Darkwing Duck: The Hero That Flaps In Our Hearts

Michael Whitlatch ComiConverse
October 5th, 2015

A Super Empowered Community.

Darkwing Duck: The Hero That Flaps In Our Hearts

He sits perched on a gargoyle overlooking a dimly lit alleyway. Below him, several figures in masks are loading bags from a jewelry store into an unmarked van. He readies the zip line on his utility belt. He keeps a smoke bomb gripped in his left hand. Its part of his psychological arsenal. After all, theatricality and deception can be powerful agents when battling evil doers. By day he's the mild-mannered Drake Mallard, but during the night criminals - a superstitious and cowardly lot - call him Darkwing Duck!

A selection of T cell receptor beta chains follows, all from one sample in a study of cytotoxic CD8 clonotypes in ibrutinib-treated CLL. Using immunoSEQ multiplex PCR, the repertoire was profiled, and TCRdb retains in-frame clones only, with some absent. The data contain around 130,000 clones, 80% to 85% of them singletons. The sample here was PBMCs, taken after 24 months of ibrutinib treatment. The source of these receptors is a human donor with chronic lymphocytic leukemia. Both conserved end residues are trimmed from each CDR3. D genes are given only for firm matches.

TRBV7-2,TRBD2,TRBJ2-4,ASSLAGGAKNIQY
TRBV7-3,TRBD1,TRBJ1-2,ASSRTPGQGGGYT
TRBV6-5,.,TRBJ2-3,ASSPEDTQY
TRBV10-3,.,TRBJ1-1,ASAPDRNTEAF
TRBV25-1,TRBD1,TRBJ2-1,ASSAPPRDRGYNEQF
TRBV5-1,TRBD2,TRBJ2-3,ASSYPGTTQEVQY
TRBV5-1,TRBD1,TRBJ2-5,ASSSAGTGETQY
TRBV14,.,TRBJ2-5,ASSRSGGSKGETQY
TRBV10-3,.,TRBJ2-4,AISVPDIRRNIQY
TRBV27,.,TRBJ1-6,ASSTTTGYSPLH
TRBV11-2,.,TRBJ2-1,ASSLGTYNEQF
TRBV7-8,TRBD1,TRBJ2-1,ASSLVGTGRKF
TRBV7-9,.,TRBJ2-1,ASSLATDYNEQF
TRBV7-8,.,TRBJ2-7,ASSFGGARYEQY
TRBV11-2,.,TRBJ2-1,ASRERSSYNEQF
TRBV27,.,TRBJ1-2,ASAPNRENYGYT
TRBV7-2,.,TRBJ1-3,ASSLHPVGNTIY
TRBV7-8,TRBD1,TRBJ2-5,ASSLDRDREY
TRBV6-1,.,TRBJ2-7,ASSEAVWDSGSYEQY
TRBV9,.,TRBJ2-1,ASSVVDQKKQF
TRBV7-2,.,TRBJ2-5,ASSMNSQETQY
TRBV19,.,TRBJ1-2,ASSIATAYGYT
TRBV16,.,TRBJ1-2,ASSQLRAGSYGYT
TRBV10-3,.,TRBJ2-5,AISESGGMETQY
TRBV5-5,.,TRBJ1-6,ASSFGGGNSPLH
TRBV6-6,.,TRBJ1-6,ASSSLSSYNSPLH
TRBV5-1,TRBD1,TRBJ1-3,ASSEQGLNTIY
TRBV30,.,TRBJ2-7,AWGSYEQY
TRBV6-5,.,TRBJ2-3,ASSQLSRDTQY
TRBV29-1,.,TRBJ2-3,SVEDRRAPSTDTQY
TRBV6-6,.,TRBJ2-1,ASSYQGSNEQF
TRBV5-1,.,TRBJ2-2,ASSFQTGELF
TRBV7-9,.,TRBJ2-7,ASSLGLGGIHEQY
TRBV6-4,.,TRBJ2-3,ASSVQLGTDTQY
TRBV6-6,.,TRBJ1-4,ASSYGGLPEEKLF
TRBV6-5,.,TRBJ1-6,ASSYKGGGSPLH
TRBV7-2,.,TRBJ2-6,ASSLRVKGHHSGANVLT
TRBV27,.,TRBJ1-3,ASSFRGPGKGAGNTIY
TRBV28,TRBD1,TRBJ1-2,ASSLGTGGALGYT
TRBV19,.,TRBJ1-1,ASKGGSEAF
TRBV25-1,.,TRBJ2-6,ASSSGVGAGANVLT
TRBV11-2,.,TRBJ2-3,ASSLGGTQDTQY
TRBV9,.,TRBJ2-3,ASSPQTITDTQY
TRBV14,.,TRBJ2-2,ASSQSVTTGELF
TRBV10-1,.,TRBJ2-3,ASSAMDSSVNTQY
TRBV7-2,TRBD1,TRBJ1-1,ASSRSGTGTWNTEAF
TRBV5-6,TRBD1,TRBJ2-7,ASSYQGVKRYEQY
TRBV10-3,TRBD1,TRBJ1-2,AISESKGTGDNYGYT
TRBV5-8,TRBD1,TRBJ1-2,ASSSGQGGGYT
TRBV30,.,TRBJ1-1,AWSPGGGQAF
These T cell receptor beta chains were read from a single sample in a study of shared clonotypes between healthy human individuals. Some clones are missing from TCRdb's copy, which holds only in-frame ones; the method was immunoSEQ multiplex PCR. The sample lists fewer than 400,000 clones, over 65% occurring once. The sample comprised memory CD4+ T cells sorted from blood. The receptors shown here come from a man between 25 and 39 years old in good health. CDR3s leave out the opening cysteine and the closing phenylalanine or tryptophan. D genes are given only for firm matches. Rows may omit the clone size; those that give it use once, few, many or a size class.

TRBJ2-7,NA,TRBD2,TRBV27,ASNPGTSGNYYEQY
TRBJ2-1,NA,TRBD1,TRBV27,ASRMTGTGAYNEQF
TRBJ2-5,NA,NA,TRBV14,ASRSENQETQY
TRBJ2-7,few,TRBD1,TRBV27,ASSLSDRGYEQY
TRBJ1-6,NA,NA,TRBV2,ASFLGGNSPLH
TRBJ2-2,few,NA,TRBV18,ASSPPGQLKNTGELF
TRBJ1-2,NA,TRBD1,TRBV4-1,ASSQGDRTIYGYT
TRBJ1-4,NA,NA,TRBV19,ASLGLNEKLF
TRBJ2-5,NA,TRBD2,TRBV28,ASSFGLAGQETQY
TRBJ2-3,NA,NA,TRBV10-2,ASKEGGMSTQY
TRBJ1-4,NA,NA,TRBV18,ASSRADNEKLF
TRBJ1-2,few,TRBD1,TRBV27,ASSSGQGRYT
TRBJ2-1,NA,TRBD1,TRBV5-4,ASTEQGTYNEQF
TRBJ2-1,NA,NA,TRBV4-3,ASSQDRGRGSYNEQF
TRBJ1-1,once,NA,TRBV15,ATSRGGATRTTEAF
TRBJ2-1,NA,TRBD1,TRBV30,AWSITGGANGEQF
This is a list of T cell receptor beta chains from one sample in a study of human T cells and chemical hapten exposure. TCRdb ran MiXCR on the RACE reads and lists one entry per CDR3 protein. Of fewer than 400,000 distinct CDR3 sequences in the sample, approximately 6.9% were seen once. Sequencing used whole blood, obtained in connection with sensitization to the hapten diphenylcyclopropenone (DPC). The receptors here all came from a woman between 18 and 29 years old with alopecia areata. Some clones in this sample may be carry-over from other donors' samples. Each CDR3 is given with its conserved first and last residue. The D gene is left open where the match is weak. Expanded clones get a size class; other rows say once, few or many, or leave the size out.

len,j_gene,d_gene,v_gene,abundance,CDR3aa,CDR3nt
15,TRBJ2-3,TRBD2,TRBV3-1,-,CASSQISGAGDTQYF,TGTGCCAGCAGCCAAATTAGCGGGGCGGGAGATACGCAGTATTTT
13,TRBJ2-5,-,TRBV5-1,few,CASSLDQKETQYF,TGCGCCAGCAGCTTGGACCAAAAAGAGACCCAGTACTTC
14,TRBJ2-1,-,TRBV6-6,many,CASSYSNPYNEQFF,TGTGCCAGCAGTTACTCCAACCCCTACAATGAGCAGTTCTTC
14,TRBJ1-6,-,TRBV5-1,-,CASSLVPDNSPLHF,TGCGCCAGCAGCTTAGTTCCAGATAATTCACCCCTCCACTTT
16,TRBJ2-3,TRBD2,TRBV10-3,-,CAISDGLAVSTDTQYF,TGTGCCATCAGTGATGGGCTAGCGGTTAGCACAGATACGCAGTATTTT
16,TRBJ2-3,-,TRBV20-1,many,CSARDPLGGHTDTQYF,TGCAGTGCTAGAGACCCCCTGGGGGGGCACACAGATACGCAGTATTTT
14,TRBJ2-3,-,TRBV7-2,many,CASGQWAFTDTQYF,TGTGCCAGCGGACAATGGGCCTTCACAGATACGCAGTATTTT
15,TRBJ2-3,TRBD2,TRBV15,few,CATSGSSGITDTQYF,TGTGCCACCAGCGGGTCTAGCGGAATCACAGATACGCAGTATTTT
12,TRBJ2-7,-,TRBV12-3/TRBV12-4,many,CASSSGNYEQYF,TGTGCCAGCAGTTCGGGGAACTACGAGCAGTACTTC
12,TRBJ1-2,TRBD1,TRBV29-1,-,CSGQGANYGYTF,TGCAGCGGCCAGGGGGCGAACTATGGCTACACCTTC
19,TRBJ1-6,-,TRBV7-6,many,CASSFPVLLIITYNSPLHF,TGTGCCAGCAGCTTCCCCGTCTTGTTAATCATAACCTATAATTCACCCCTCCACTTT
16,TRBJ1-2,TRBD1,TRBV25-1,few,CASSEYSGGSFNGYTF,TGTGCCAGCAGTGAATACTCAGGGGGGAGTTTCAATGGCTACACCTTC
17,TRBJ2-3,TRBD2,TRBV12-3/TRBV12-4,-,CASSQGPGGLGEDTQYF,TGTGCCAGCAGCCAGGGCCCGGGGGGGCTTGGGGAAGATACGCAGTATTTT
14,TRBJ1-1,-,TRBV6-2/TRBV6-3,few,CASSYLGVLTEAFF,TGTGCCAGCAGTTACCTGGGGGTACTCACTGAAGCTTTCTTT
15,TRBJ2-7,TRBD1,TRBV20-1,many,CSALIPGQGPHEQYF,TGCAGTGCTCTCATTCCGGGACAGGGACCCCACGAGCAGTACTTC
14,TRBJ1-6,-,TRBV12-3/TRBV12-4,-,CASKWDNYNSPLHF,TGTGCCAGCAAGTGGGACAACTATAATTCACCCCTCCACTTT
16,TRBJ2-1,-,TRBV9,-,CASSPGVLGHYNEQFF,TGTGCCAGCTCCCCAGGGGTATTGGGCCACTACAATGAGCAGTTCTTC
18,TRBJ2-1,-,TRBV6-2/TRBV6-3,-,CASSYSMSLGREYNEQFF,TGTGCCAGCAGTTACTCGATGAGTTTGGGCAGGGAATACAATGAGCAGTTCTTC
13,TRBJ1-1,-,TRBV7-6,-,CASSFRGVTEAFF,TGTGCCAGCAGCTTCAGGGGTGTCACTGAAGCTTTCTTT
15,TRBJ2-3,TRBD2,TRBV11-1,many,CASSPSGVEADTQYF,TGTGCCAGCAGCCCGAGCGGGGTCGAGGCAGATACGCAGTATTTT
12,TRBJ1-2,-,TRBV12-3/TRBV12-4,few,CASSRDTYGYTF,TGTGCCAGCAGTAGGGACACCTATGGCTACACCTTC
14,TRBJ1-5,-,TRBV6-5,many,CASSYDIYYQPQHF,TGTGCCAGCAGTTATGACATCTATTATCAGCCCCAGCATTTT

Today, with all we know about the politics of Warner Brothers, Disney, DC and Marvel, its almost unimaginable to think a cartoon so closely linked to Batman's archetype could be released by a rival studio, but none of that mattered to the creators of Darkwing Duck back in 1991.

It was Batman's look without the excessive darkness, Batman's gadgets without the violence, Batman's detective work but at a third-grade level. It was every child's introduction to superheroes.

It was perfect.

The smash hit spin-off of Disney's DuckTales very nearly took a different direction entirely.

Originally, Disney's management had fallen in love with he idea of "Double-O-Duck", as a take on the classic James Bond films; but were forced to abandon the idea after it was discovered the name "Double-O" was copyright protected.

The swing away from from the 007 mythology brought legendary cartoonist Tad Stones back to a darker mysterious superhero theme. Darkwing's home of St. Canard would be a direct parody of DC's Gotham City. Far from trying to hide the show's connections to the Batman mythos, the creators were embracing it with both hands. Stones had already been responsible for such hits as

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